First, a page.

Categories

What Happens To Your Clothes?

Jan 10
clothes

I thought I’d be talking about product development this week, but after a good question from Kim (from A Very Sweet Blog), I’ve shifted my focus.  She asked what happens to clothes that the outlets can’t sell them. It’s a great question and one I wasn’t entirely sure how to answer. After some research, I think I have some answers. While I couldn’t find the particulars of what happens to outlet clothes, but I did find out quite a bit about unwanted clothing in general. Considering the fact that we get rid of 2 billion pounds of clothing per year, I think this is a much bigger issue to discuss (Source).

landfill

Source

Discard: In the most disturbing of actions, clothes are thrown away and/or destroyed.  The clothes end up in landfills, either as whole garments or shreds. In most recently came to light in the past few years when H&M and Walmart were called out for their wasteful process (Source).  Despite the backlash, many retailers continue to ruin their unsold garments. Why? Most don’t want to taint their brand image with their collections floating around off-price stores, like TJ Maxx or Marshall’s.

Donate: A more favorable option for unwanted clothing is for retailers to donate it. This could be to Goodwill, Salvation Army, or other non-profit organizations. This means that quality clothing could be used and still sold at a profit for a good cause. The donations are also tax-deductible. Again, the reason most retailers choose not to go down this road is because they don’t want their image ruined.

africa

Source

Sell: A practice not everyone knows about is to sell clothing to third-world countries.  You may have heard the joke about seeing third-world children wearing last year’s Superbowl loser’s shirts. And for the most part, it is true. This is the best piece I found that centrals on the trade in West Africa. This is a popular practice for charity shops when they need to clear out merchandise to make more room. Trans-America, is an organization that recycles damaged clothes and sells them to developing countries. It’s considered a win-win because the clothes are being sold and they are being used.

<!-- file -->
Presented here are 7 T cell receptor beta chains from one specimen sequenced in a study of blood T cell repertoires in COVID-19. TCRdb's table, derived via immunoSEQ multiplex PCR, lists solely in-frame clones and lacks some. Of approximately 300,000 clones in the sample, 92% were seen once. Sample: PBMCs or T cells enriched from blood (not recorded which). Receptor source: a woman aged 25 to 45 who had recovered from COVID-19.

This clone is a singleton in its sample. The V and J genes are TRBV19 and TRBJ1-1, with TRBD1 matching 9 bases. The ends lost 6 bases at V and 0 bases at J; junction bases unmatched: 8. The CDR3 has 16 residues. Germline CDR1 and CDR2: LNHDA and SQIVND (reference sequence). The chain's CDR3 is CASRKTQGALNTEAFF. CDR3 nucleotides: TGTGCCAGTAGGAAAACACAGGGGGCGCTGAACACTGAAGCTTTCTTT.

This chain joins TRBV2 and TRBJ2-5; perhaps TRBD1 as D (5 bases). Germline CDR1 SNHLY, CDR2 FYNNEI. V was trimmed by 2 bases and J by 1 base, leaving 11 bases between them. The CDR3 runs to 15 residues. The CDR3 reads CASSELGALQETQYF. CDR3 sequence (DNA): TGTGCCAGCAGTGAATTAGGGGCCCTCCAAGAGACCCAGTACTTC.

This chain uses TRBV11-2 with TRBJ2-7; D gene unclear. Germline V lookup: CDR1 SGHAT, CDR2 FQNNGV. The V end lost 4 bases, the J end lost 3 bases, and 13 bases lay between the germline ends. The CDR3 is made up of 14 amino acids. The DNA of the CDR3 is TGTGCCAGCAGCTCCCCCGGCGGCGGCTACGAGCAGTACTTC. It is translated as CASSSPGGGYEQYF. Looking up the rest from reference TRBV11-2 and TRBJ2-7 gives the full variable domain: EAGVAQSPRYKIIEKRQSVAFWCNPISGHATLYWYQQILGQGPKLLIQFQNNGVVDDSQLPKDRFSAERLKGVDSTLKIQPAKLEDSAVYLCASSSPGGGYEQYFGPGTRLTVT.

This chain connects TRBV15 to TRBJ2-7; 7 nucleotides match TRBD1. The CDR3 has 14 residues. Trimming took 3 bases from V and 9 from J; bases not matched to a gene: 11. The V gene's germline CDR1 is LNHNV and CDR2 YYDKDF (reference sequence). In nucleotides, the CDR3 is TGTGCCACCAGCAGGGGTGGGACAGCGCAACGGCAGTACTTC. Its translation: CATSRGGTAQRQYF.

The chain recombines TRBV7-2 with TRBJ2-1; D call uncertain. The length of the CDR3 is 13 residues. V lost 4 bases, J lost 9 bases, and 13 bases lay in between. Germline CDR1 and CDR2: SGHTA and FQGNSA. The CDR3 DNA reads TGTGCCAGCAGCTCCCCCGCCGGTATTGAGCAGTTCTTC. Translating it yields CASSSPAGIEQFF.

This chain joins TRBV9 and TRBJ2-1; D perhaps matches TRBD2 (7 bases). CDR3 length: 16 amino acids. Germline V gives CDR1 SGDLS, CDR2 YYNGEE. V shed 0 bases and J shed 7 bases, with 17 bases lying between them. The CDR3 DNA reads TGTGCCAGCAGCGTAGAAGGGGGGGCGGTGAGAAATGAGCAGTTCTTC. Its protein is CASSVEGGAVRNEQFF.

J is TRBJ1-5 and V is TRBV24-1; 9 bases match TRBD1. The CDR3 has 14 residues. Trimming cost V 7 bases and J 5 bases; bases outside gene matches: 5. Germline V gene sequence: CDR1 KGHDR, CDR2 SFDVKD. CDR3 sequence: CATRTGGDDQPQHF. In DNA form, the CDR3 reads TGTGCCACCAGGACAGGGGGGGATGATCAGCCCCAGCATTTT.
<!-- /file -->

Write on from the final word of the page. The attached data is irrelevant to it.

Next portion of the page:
Recycle: As the green movement continues to evolve, recycling is becoming more prominent in the conversation of unwanted clothing. There are a few different options for recycling.  Some companies shred the clothes and re-use the material for new garments. Some, like Trans-America, shred damaged clothing to use them for rags. And some, like TerraCycle, use discarded clothes to make new items entirely.

I think the bigger conversation we should be having is why we have so much clothing. Clothing should not be disposable. Even donating your clothes to charity should be considered. Only 15-20% of these clothes are ever purchased (Source). It’s truly astounding. It really makes me think about what I purchase and what it’s lifecycle will be, even beyond my use.

Sources:

Daily Finance

Effortless Anthropologie

Better Place Lab

Good

Did you know these practices existed?